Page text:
While most of the country is still affected by shootings in Boulder and Atlanta this month, universities in Montana are preparing to allow guns on their campus.
In February, the newly elected Republican Governor of Montana, Greg Gianforte, signed a bill that indeed allows the state's college campus to continue openly and covertly. The new law officially allows guns in public places and deprives the Montana University System and its Board of Regents of their ability to regulate gun ownership.
The systems office and board of directors opposed the bill, and while they couldn't kill it, they successfully advocated some adjustments. One of these is that universities can continue to ban guns at major sporting and entertainment events where the security on site is armed. On the other hand, the law will only come into force on the campus on June 1st. This means that they only have a few months to prepare.
"We don't know what June 1st looks like," said Brock Tessman, assistant commissioner for academic, research and student affairs. The Board of Regents is considering options, including challenging the law in court, but the state office of the Commissioner for Higher Education is also working on a plan to implement it. The board of directors will vote on this plan in May.
"We are starting to identify the particularly challenging aspects," said Tessman. These include how the law works in dormitories, the requirements for those who want to carry a firearm on campus rather than just keep it in their dormitory, and how the university will enforce policy violations.
Last week the State House of Representatives approved a $ 1 million budget to help the university system implement the law. The money will help fund training for firearms, metal detectors, gun safes in dormitories, and awareness campaigns. However, the university system does not receive funding if it challenges the law in court.
There has been a lot of shootings on the college campus for decades including one at Umpqua Community College in 2015, in which 10 people died. The deadliest thing was at Virginia Tech 2007 when a shooter killed 32 people. Tessman said Montanas high suicide rate is of particular concern to officials who are concerned that this bill will undermine university suicide efforts.
"We've been in a big fight on this front for a few years," he said, adding that Montana has one of the worst per capita suicide rates compared to any other state. "That applies to our locations."
Taylor Gregory, president of the student government at the University of Montana in Missoula, said most of the students he is in contact with are concerned about the new law.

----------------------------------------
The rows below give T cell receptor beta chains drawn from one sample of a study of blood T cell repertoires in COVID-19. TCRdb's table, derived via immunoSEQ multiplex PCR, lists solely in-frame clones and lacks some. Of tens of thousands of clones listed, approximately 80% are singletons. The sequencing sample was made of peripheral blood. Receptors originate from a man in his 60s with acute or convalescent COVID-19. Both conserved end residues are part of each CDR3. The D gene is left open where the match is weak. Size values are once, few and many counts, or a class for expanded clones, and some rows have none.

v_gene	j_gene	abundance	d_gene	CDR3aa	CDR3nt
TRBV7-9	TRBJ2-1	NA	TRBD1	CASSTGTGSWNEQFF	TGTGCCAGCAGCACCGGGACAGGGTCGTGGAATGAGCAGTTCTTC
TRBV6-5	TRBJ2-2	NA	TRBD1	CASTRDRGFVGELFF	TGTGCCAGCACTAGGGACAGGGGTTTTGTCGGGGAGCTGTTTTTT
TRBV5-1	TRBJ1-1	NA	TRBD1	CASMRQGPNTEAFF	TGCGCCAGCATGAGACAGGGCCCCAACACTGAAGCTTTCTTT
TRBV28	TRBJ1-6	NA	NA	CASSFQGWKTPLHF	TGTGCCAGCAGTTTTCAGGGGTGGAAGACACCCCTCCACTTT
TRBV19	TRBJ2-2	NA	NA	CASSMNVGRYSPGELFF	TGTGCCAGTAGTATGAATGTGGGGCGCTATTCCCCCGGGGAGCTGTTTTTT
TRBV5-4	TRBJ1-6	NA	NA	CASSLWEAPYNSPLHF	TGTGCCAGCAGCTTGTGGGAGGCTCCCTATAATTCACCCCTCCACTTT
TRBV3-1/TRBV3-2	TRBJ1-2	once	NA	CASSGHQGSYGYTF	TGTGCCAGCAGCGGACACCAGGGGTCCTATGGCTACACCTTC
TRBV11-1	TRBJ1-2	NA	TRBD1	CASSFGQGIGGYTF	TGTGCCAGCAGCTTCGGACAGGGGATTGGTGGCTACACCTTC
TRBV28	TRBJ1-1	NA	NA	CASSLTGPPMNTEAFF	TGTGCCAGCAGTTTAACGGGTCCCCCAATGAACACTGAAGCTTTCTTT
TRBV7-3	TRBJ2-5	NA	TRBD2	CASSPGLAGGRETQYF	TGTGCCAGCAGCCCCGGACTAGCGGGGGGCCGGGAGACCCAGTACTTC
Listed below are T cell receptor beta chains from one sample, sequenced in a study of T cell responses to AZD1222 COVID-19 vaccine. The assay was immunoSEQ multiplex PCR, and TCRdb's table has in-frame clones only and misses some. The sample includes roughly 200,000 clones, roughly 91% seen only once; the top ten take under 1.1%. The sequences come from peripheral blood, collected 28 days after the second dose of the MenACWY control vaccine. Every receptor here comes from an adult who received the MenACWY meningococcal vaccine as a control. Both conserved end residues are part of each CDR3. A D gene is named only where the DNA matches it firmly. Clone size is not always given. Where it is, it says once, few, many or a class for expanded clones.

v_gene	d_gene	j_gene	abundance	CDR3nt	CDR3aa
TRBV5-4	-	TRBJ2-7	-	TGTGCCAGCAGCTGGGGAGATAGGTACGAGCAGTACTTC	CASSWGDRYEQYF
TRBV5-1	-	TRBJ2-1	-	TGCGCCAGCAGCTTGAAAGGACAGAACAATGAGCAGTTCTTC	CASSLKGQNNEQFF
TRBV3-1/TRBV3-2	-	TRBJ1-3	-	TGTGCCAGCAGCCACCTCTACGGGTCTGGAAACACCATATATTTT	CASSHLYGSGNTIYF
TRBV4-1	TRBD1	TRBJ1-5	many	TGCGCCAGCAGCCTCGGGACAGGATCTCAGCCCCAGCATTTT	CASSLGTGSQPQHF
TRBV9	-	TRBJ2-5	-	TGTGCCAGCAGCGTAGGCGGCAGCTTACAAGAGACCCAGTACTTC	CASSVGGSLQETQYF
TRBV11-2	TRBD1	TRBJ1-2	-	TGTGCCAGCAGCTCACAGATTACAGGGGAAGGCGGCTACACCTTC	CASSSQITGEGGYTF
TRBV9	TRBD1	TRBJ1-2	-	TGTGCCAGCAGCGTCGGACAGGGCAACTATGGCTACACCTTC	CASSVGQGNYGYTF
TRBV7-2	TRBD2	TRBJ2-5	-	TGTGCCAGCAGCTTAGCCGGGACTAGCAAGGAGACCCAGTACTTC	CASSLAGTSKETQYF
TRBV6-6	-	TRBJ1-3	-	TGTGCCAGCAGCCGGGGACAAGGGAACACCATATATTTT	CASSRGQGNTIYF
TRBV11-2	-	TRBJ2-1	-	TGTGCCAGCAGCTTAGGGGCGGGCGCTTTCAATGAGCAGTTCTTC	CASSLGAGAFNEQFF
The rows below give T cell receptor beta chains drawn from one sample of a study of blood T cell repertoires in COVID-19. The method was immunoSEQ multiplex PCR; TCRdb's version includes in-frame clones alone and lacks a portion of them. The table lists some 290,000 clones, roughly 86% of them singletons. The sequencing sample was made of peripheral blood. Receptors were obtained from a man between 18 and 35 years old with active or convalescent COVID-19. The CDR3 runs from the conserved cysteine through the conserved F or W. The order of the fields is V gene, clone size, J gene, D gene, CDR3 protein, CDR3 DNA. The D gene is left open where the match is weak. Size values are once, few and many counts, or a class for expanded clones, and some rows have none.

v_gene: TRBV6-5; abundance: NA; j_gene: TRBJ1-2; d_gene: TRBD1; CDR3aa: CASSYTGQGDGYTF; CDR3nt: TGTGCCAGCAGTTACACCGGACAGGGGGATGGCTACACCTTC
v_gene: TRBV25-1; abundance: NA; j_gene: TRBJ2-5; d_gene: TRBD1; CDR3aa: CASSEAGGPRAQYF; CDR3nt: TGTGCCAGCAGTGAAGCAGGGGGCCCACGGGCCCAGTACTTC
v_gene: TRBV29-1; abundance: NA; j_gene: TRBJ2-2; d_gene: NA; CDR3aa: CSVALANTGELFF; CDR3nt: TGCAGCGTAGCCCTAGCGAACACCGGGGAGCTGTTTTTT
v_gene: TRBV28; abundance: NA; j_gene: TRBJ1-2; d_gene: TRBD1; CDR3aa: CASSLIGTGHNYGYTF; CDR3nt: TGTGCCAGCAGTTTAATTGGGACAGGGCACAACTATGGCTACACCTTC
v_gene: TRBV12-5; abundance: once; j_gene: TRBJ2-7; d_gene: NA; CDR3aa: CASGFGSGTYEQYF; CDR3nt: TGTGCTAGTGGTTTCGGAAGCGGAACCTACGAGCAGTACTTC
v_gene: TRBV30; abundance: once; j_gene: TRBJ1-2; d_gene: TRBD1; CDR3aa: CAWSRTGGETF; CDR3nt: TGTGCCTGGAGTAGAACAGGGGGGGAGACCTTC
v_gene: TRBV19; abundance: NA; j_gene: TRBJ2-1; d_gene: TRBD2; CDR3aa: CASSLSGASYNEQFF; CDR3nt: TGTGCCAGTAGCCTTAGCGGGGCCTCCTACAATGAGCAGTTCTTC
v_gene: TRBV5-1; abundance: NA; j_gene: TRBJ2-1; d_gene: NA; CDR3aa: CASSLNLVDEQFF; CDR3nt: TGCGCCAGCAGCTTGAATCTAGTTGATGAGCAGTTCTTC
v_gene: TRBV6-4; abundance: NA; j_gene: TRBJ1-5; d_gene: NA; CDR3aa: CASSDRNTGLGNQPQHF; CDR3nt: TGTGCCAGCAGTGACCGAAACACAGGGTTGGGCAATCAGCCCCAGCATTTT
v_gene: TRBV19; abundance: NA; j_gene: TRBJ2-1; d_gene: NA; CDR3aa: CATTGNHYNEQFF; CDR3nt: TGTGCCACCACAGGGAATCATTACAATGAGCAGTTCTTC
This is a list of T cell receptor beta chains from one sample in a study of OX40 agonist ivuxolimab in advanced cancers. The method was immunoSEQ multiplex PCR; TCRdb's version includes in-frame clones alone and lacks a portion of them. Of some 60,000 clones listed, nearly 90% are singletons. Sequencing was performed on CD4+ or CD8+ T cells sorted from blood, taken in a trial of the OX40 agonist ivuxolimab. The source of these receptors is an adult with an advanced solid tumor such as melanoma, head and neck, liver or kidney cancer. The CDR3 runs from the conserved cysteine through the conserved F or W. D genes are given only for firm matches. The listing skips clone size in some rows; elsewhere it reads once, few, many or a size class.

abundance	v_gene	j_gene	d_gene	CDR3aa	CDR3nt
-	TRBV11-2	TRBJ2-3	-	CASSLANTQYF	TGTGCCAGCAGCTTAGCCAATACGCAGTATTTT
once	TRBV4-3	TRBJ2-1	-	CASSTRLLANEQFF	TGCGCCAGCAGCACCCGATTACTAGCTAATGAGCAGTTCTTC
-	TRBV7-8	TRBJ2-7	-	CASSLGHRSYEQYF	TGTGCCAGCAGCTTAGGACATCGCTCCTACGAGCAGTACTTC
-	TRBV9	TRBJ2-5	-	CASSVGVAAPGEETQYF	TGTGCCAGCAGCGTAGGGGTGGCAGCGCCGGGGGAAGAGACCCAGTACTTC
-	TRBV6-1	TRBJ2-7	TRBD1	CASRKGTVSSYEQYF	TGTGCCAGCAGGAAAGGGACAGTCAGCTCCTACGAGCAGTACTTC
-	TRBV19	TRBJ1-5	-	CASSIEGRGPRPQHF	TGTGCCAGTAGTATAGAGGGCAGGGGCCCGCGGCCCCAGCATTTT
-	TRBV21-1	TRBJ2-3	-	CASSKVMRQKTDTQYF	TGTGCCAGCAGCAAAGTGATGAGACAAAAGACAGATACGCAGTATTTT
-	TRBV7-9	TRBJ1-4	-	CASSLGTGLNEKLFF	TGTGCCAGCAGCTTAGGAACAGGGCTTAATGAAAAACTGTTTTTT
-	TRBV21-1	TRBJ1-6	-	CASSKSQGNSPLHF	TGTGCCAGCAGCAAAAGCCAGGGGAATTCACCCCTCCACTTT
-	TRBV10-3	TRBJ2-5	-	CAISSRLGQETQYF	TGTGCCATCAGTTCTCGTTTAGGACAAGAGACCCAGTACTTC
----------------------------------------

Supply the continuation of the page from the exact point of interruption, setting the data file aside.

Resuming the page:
"There are probably students who are in favor," he said. "I haven't interacted with a student who advocates the open-carry aspect."
Gregory is part of a working group at the University of Montana trying to figure out how to implement the policy once the Board of Regents approves it. Part of the group's work was reviewing guidelines at universities in other states that allow guns on campus. Gregory said he had checked out states like Utah, Idaho, and Wyoming, but that only made him more concerned. Even these states seem to have more restrictions than what's coming for Montana.
"Montana is now the loosest or up there in terms of campus carry in the country," he said. "In this environment you have to think that anyone can be armed at any time."
Gregory said there are still many unknowns. How will RA training be changed to reflect the new gun rules? How does the university-wide student orientation have to change? According to the law, people are not allowed to remove weapons from a suitcase or holster unless this is done for self-defense or in a person's "residence". But what counts as "residence"? A student room or the entire dormitory building?
University apartments are particularly complicated. Students must specifically give their roommates permission to keep firearms in their rooms, Tessman said. This means gun ownership must be taken into account when completing residential assignments.
Danielle Pease, a freshman in the University of Montana law school and founder of a nonprofit committed to helping sexual assault survivors, said she was concerned about the safety of women on campus and pointed out the high proportion of female murders associated with intimate partner violence. She said she was also concerned about how little time the university system had to implement this law.
"There was just one kind over our heads," she said. "Now it feels like it's finally getting real."